Noah Webster’s 1828 Dictionary

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DECOMPOUND - DEEP-MUSING

DECOMPOUND, v.t.

1. To compound a second time; to compound or mix with that which is already compound; to form by a second composition.

2. To decompose.

DECOMPOUND, a.

1. Composed of things or words already compounded; compounded a second time.

2. A decompound leaf, in botany, is when the primary petiole is so divided that each part forms a compound leaf. A decompound flower is formed of compound flowers, or containing, within a common calyx, smaller calyxes, common to several flowers.

DECOMPOUNDABLE, a. That may be decompounded.

DECOMPOUNDED, pp. Compounded a second time; composed of things already compounded.

DECOMPOUNDING, ppr. Compounding a second time.

DECORATE, v.t. [L. comeliness, grace.]

1. To adorn; to beautify; to embellish; used of external ornaments or apparel; as, to decorate the person; to decorate an edifice; to decorate a lawn with flowers.

2. To adorn with internal grace or beauty; to render lovely; as, to decorate the mind with virtue.

3. To adorn or beautify with any thing agreeable; to embellish; as, to decorate a hero with honors, or a lady with accomplishments.

DECORATED, pp. Adorned; beautified; embellished.

DECORATING, ppr. Adorning; embellishing; rendering beautiful to the eye, or lovely to the mind.

DECORATION, n.

1. Ornament; embellishment; any thing added which renders more agreeable to the eye or to the intellectual view.

2. In architecture, any thing which adorns and enriches an edifice, as vases, paintings, figures, festoons, etc.

3. In theaters, the scenes, which are changed as occasion requires.

DECORATOR, n. One who adorns or embellishes.

DECOROUS, a. Decent; suitable to a character, or to the time, place and occasion; becoming; proper; befitting; as a decorous speech; decorous behavior; a decorous dress for a judge.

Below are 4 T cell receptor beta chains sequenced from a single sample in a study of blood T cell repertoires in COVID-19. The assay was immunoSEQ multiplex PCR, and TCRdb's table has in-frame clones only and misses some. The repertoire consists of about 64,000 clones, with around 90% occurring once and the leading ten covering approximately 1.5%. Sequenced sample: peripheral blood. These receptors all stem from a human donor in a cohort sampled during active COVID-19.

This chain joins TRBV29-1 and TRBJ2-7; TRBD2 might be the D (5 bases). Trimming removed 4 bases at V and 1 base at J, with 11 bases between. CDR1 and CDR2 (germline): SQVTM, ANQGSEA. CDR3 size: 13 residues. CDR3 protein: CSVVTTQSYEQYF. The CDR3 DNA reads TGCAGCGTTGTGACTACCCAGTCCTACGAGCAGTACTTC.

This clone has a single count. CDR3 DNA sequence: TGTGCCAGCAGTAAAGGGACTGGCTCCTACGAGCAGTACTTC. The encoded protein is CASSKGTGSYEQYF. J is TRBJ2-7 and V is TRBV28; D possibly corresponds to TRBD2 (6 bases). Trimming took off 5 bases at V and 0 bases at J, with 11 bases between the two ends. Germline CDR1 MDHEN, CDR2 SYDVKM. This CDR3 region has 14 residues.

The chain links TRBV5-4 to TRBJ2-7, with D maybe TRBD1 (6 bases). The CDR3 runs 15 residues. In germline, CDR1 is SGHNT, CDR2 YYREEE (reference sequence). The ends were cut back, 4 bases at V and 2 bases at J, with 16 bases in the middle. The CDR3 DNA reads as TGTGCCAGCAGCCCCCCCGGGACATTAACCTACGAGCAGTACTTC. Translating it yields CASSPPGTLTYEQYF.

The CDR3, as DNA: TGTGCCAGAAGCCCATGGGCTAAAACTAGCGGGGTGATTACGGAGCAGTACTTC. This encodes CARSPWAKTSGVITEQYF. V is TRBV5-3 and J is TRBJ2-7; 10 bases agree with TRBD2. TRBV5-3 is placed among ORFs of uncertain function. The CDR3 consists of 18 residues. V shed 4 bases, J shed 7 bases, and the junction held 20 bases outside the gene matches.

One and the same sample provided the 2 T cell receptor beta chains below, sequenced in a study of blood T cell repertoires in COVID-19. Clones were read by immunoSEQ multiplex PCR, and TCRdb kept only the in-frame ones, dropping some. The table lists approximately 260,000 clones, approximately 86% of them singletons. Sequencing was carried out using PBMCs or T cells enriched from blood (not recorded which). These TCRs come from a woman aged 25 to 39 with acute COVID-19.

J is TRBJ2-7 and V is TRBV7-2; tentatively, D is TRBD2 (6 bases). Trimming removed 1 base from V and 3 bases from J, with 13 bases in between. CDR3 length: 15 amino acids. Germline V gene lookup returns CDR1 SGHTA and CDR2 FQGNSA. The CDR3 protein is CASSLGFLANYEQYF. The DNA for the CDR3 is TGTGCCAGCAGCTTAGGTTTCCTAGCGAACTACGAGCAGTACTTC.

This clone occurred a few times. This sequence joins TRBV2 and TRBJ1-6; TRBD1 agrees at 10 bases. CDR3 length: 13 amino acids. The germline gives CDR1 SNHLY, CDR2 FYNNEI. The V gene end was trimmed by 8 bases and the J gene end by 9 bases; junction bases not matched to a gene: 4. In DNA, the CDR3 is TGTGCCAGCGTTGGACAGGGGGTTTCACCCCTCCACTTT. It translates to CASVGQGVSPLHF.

DECOROUSLY, adv. In a becoming manner.

DECORTICATE, v.t. [L. bark.] To strip off bark; to peel; to husk; to take off the exterior coat; as, to decorticate barley.

DECORTICATED, pp. Stripped of bark; peeled; husked.

DECORTICATING, ppr. Stripping off bark or the external coat; peeling.

DECORTICATION, n. The act of stripping off bark or husk.

DECORUM, n. [L. to become.]

1. Propriety of speech or behavior; suitableness of speech and behavior, to one’s own character, and to the characters present, or to the place and occasion; seemliness; decency; opposed to rudeness, licentiousness, or levity.

To speak and behave with decorum is essential to good breeding.

2. In architecture, the suitableness of a building, and of its parts and ornaments, to its place and uses.

DECOY, n.

1. Any thing intended to lead into a snare; any lure or allurement that deceives and misleads into evil, danger or the power of an enemy.

2. A place for catching wild fowls.

DECOY-DUCK, n. A duck employed to draw others into a net or situation to be taken.

DECOYED, pp. Lured or drawn into a snare or net; allured into danger by deception.

DECOYING, ppr. Luring into a snare or net by deception; leading into evil or danger.

DECOY-MAN, n. A man employed in decoying and catching fowls.